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Act II: Hawks Have Landed

POTA is now law, thanks to a rarely-used strategem by the BJP. But it's still up to the states whether to use it or not.

Act II: Hawks Have Landed
Jitender Gupta
Act II: Hawks Have Landed
"Advaniji ka gala kharaab ho gaya hai, aur mera dimaag. Kuchch to kal ho gaya tha... [Advaniji's throat is sore and so is my head. Partly because of (the joint session of Parliament) yesterday...]"

—Prime Minister Vajpayee, referring to his fit of anger during the joint Parliament session on POTA.

The BJP's spin doctors have been projecting the transmutation of POTO into POTA (Prevention of Terrorism Act) at the controversial joint session of Parliament last week as a big political victory for the party, the forces of Hindutva and the war on terrorism. The prime minister losing his cool with Opposition leader Sonia Gandhi in Parliament is being viewed as a carefully orchestrated effort—by belittling her and her objections to POTA, he was playing to saffron sentiments.

That the BJP has been trying to find a substitute for Ayodhya in POTA was evident at its November 2001 Amritsar national executive itself. A day after POTA became law, the PM called for a shift away from "stagnant" Hindutva. Whether the fight against terrorism can provide new focus for pro-Hindutva elements is questionable: POTO proved singularly ineffective as an election issue both in Uttar Pradesh and, more recently, in the Delhi municipal polls.

The Opposition is equally determined not to allow the BJP to claim POTA's passage as a victory. The party may have rammed POTA down the nation's throat through political chicanery, but it couldn't ensure its implementation, Left and Congress leaders point out. Law and order being a state subject, it would be largely up to the chief ministers whether to apply POTA or not. And with the Opposition in power in 17 states, the BJP is in no position to ensure that POTA is effectively employed. In fact, the People's Union of Civil Liberties has already challenged POTA in the Supreme Court, contending that Parliament has no legislative competence on a law and order issue.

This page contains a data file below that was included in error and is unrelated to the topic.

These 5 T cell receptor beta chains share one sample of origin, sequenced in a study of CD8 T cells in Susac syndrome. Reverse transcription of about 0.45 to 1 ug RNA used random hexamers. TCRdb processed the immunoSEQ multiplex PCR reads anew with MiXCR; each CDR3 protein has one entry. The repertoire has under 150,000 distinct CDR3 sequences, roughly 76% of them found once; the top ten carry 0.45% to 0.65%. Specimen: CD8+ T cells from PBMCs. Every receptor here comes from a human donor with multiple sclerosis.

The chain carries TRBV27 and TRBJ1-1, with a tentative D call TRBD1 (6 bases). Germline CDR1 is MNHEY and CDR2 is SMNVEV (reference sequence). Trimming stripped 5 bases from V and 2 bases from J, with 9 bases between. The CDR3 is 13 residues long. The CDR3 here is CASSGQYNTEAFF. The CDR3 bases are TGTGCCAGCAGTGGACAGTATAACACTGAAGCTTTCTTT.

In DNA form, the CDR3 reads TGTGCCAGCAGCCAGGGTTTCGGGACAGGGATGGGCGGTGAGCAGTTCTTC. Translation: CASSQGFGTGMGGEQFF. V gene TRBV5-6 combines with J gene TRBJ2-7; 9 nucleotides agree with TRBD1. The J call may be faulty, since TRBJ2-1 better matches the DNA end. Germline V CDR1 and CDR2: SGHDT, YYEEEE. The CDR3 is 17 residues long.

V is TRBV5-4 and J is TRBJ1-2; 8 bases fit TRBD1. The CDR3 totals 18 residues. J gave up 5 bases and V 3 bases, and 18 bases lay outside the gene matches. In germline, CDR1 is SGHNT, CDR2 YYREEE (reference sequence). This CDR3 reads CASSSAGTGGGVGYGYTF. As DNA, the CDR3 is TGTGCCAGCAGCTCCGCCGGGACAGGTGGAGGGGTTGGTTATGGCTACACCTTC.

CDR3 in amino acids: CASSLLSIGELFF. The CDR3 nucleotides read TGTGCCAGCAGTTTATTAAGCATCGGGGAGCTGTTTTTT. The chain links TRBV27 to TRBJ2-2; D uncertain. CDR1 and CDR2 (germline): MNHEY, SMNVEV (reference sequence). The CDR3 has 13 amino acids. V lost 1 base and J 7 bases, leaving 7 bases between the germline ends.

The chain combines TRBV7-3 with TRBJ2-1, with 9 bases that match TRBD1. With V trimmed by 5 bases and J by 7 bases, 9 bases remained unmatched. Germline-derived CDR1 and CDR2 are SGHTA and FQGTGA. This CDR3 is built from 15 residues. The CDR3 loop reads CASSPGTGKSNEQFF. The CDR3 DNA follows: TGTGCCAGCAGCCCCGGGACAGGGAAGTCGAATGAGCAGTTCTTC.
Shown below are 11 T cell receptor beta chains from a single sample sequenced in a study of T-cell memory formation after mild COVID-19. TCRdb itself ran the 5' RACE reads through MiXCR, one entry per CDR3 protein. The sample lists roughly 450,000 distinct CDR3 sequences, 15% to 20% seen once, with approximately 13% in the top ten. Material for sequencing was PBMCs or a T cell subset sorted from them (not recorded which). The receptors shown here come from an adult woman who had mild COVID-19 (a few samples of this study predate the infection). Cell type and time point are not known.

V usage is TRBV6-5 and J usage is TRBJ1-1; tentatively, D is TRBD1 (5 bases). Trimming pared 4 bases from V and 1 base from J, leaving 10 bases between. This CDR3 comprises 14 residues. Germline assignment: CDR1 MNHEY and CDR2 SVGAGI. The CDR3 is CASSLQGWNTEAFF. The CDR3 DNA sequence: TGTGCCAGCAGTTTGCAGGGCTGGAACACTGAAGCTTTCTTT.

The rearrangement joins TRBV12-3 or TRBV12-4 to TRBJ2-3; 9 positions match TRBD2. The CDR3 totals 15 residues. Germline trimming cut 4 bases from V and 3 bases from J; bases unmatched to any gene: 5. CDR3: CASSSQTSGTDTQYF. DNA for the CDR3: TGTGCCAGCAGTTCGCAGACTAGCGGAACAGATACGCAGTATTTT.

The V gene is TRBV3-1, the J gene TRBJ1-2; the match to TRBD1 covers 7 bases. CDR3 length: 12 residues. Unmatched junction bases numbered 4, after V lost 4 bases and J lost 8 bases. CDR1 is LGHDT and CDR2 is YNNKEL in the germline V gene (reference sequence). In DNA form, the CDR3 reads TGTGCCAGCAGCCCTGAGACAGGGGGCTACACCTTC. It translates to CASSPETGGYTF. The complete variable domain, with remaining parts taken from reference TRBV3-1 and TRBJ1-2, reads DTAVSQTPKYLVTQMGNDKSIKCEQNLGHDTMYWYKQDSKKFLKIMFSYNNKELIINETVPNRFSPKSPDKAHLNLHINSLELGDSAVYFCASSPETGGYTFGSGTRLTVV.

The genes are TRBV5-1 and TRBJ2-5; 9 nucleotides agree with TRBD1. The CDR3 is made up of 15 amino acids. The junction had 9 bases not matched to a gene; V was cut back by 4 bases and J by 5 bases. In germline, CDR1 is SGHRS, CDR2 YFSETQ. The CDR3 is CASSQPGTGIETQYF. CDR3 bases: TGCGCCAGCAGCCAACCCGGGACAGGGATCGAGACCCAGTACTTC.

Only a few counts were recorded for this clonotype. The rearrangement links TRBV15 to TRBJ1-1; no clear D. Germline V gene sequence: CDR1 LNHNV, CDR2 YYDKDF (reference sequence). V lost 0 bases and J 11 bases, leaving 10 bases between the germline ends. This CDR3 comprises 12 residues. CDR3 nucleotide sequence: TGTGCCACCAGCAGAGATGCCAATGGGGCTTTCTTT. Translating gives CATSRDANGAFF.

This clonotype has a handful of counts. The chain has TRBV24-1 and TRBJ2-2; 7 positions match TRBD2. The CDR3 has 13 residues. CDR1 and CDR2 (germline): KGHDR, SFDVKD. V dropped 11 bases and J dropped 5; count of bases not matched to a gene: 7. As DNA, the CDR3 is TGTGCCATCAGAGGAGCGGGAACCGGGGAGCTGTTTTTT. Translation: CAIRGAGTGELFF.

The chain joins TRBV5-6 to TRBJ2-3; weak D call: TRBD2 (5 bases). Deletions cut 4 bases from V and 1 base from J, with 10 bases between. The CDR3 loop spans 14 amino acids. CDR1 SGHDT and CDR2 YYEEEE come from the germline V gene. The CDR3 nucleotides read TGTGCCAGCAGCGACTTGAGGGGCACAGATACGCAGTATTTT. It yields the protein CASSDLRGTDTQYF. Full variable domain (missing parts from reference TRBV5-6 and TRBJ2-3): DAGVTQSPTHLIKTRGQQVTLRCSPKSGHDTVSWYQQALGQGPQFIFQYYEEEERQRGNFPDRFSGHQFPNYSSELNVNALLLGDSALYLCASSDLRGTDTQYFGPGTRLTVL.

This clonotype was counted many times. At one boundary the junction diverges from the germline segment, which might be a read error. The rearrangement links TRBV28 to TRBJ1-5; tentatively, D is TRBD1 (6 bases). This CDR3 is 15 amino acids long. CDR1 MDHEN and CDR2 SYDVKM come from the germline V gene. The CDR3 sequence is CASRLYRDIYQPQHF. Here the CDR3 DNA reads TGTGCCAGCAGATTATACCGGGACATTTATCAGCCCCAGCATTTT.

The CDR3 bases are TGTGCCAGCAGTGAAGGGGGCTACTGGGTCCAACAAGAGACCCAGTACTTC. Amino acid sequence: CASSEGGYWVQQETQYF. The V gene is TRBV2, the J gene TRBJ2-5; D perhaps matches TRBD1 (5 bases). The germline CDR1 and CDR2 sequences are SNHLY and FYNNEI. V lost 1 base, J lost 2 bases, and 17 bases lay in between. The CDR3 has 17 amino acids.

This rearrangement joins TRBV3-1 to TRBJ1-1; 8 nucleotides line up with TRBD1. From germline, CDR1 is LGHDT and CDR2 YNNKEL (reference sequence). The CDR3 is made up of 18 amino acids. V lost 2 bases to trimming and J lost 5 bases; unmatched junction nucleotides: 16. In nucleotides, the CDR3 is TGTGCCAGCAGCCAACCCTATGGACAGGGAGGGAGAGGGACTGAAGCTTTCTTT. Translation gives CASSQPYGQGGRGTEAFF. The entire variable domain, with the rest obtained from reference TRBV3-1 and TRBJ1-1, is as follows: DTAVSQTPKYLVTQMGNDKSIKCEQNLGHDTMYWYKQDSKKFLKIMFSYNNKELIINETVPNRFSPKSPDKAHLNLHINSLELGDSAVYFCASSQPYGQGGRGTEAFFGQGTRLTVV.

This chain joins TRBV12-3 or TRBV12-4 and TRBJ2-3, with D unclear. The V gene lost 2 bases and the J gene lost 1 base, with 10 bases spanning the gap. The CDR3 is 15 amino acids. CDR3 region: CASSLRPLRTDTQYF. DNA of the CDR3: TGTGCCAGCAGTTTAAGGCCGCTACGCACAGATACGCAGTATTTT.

The Left has openly said it will not implement POTA. "One week before the joint session, we adopted a resolution that we would not use POTA. It is now completely at the discretion of the state governments. The National Security Act has been on the statutes for a long time but it has never been used in West Bengal. Similarly, MISA and ESMA haven't been used in Left-run states. We've appealed to opposition governments not to enforce POTA," says the CPI(M)'s Prakash Karat.

The Congress was in two minds on what line to adopt. Having opposed POTA, it could not now say it would implement the law. On the other hand, tricky legal issues regarding Centre-state relations could crop up if it directed its chief ministers to ignore the act's existence. Spokesperson S. Jaipal Reddy said the party was examining the legal implications involved. The fact is that, as former justice Rajinder Sachar points out, that Congress-ruled states like Maharashtra and Madhya Pradesh have equally draconian laws (like the Maharashtra Control of Organised Crime Act) in existence.